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Saint of the Day—available on the iPhone!

Saint of the Day
Catholic saints are holy people and human people who lived extraordinary lives. Each saint the Church honors responded to God's invitation to use his or her unique gifts. God calls each one of us to be a saint. Click here to receive Saint of the Day in your email.

January 7
St. Raymond of Peñafort
(1175-1275)


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Since Raymond lived into his hundredth year, he had a chance to do many things. As a member of the Spanish nobility, he had the resources and the education to get a good start in life.

By the time he was 20, he was teaching philosophy. In his early 30s he earned a doctorate in both canon and civil law. At 41 he became a Dominican. Pope Gregory IX called him to Rome to work for him and to be his confessor. One of the things the pope asked him to do was to gather together all the decrees of popes and councils that had been made in 80 years since a similar collection by Gratian. Raymond compiled five books called the Decretals. They were looked upon as one of the best organized collections of Church law until the 1917 codification of canon law.

Earlier, Raymond had written for confessors a book of cases. It was called Summa de Casibus Poenitentiae. More than simply a list of sins and penances, it discussed pertinent doctrines and laws of the Church that pertained to the problem or case brought to the confessor.

At the age of 60, Raymond was appointed archbishop of Tarragona, the capital of Aragon. He didn’t like the honor at all and ended up getting sick and resigning in two years.

He didn’t get to enjoy his peace long, however, because when he was 63 he was elected by his fellow Dominicans to be the head of the whole Order, the successor of St. Dominic. Raymond worked hard, visited on foot all the Dominicans, reorganized their constitutions and managed to put through a provision that a master general be allowed to resign. When the new constitutions were accepted, Raymond, then 65, resigned.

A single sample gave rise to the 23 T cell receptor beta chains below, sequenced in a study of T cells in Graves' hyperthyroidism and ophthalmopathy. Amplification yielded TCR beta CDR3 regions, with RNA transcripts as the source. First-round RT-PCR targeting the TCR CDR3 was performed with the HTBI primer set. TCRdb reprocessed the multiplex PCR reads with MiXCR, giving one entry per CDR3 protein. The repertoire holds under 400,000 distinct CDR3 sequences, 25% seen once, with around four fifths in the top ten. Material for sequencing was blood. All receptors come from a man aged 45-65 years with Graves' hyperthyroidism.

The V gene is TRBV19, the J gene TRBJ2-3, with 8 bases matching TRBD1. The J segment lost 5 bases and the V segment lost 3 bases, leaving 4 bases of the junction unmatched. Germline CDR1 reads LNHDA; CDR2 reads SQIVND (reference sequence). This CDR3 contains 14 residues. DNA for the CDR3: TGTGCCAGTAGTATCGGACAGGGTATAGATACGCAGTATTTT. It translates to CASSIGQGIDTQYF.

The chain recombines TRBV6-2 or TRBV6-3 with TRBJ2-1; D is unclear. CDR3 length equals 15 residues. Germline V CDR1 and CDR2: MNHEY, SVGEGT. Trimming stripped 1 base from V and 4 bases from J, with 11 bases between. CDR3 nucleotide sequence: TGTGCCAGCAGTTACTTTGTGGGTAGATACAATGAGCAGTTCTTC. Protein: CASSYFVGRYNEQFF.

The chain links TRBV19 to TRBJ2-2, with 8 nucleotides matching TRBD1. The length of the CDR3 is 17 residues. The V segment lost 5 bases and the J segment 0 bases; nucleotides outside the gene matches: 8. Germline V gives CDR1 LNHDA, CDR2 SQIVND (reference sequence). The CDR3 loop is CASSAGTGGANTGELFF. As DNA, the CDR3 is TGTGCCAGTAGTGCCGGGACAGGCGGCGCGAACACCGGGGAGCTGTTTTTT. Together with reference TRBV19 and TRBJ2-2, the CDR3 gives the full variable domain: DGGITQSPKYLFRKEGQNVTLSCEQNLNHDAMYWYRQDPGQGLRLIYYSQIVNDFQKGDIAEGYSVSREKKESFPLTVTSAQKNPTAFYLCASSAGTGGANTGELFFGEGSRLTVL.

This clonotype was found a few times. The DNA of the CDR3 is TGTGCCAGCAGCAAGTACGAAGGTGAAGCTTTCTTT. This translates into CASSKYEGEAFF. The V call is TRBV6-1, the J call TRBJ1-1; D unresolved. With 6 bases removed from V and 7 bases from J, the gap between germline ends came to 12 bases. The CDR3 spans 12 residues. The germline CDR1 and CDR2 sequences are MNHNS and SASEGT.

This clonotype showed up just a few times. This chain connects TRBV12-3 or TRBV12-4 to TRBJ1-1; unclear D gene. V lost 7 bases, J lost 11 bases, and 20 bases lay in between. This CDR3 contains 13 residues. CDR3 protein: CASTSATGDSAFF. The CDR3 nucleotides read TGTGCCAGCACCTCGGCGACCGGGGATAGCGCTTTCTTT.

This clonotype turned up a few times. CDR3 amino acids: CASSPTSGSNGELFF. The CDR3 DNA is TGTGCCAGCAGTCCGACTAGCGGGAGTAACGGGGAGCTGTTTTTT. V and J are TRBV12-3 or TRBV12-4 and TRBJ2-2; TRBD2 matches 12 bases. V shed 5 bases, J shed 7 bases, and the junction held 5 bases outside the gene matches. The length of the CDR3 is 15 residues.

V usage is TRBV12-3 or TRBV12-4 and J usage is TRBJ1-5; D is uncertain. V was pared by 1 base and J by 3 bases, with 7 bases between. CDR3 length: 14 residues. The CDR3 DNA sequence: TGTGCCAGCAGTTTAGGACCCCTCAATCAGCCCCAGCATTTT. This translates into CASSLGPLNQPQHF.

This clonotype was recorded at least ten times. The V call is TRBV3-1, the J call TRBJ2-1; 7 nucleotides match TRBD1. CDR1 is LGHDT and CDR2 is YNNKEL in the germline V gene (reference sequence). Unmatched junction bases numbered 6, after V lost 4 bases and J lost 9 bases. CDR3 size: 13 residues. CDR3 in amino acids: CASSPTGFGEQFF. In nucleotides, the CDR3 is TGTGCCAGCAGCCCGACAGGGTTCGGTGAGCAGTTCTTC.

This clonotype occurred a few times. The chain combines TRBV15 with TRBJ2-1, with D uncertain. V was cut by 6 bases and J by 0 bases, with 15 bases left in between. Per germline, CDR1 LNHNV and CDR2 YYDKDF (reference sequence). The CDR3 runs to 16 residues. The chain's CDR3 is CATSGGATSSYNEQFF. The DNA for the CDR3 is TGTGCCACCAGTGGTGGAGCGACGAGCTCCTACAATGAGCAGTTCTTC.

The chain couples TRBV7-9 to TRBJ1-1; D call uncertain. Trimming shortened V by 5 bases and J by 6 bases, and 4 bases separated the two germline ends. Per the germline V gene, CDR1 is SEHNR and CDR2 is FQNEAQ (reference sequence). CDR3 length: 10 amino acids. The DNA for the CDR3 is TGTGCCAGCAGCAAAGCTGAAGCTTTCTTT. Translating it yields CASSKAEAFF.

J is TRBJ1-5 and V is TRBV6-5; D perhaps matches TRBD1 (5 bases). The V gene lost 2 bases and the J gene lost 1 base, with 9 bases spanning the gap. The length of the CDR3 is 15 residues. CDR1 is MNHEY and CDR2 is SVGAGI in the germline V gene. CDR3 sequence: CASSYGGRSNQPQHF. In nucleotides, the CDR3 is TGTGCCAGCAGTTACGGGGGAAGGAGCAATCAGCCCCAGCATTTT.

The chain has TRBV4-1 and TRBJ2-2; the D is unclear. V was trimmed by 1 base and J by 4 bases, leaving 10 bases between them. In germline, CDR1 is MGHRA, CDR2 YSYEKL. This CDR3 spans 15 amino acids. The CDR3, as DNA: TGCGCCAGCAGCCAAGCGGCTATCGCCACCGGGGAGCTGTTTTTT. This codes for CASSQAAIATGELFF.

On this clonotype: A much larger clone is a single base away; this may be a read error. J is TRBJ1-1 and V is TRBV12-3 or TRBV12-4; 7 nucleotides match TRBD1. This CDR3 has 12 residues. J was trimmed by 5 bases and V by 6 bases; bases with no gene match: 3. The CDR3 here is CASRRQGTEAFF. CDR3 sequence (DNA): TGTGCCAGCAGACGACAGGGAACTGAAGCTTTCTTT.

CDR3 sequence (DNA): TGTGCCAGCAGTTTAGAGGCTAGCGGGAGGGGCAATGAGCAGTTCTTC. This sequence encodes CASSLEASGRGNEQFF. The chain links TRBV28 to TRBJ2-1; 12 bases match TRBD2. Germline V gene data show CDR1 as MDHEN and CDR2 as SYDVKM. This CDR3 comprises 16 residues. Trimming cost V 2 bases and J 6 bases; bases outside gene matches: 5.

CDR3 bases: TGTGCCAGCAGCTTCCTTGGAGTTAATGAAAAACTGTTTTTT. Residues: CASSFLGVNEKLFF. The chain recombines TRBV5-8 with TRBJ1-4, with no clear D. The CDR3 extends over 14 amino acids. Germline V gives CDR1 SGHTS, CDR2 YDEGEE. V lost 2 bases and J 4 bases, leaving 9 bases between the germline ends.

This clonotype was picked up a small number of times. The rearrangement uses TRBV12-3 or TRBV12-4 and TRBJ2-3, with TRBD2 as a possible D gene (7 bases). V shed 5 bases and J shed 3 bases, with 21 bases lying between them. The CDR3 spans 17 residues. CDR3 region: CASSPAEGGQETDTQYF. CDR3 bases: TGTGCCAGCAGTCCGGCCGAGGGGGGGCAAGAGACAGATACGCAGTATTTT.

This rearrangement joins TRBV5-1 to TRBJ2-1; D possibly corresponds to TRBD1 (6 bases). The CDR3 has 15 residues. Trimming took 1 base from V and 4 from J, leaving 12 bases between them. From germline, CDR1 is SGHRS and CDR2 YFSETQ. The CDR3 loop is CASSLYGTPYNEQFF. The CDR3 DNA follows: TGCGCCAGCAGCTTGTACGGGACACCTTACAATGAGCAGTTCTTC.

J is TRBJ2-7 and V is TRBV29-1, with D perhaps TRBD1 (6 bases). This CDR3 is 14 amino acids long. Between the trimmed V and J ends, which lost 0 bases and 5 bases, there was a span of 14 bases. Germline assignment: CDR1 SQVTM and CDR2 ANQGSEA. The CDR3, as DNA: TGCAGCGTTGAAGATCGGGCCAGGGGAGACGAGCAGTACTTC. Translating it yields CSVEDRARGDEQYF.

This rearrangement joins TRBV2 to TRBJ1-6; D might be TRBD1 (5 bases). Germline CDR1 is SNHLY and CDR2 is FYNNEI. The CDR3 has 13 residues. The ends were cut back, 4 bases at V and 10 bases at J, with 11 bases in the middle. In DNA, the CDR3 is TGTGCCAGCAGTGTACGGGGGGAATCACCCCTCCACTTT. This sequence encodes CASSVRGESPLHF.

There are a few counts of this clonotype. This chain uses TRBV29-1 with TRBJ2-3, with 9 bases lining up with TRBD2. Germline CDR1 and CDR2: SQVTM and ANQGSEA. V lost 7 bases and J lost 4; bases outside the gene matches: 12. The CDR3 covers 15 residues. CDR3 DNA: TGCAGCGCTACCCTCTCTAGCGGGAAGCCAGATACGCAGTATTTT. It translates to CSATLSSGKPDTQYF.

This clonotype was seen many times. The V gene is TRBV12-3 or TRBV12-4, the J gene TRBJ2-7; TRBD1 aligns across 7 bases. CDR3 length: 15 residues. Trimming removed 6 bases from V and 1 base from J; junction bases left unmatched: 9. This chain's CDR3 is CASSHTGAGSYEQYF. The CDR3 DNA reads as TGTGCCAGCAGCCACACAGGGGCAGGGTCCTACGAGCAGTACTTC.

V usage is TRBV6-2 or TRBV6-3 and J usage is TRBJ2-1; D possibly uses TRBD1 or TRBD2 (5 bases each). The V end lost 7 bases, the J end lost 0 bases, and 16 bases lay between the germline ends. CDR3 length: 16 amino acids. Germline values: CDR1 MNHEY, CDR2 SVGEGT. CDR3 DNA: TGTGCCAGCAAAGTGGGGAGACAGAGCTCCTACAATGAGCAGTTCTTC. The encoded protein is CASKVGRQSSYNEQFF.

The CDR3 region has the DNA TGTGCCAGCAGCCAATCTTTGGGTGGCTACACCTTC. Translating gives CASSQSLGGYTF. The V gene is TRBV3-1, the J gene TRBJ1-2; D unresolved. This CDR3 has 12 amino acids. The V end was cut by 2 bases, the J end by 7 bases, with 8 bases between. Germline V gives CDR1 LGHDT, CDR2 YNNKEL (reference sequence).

He still had 35 years to oppose heresy and work for the conversion of the Moors in Spain. He convinced St. Thomas Aquinas to write his work Against the Gentiles.

In his 100th year the Lord let Raymond retire.



Comment:

Raymond was a lawyer, a canonist. Legalism can suck the life out of genuine religion if it becomes too great a preoccupation with the letter of the law to the neglect of the spirit and purpose of the law. The law can become an end in itself, so that the value the law was intended to promote is overlooked. But we must guard against going to the opposite extreme and seeing law as useless or something to be lightly regarded. Laws ideally state those things that are for the best interests of everyone and make sure the rights of all are safeguarded. From Raymond, we can learn a respect for law as a means of serving the common good.

Quote:

“He who hates the law is without wisdom,/and is tossed about like a boat in a storm” (Sirach 33:2).

Patron Saint of:

Attorneys
Lawyers



Wednesday, January 7, 2015
Saint of the Day for 1/6/2015 Saint of the Day for 1/8/2015

Saint of the Day
Lives, Lessons and Feast
By Leonard Foley, O.F.M.; revised by Pat McCloskey, O.F.M.



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Ludovico of Casoria: Born in Casoria (near Naples), Arcangelo Palmentieri was a cabinet-maker before entering the Friars Minor in 1832, taking the name Ludovico. After his ordination five years later, he taught chemistry, physics and mathematics to younger members of his province for several years. 
<p>In 1847 he had a mystical experience which he later described as a cleansing. After that he dedicated his life to the poor and the infirm, establishing a dispensary for the poor, two schools for African children, an institute for the children of nobility, as well as an institution for orphans, the deaf and the speechless, and other institutes for the blind, elderly and for travelers. In addition to an infirmary for friars of his province, he began charitable institutes in Naples, Florence and Assisi. He once said, "Christ’s love has wounded my heart." This love prompted him to great acts of charity.
</p><p>To help continue these works of mercy, in 1859 he established the Gray Brothers, a religious community composed of men who formerly belonged to the Secular Franciscan Order. Three years later he founded the Gray Sisters of St. Elizabeth for the same purpose.
</p><p>Toward the beginning of his final, nine-year illness, Ludovico wrote a spiritual testament which described faith as "light in the darkness, help in sickness, blessing in tribulations, paradise in the crucifixion and life amid death." The local work for his beatification began within five months of Ludovico’s death. He was beatified in 1993.</p> American Catholic Blog Father, there are so many times when I attempt to do something good, and disturbing situations arise, as if someone or some power is trying to stop me. Give me the grace never to be afraid or avoid doing good for fear of Satan. In Jesus's name, Father, I ask for this grace, Amen.

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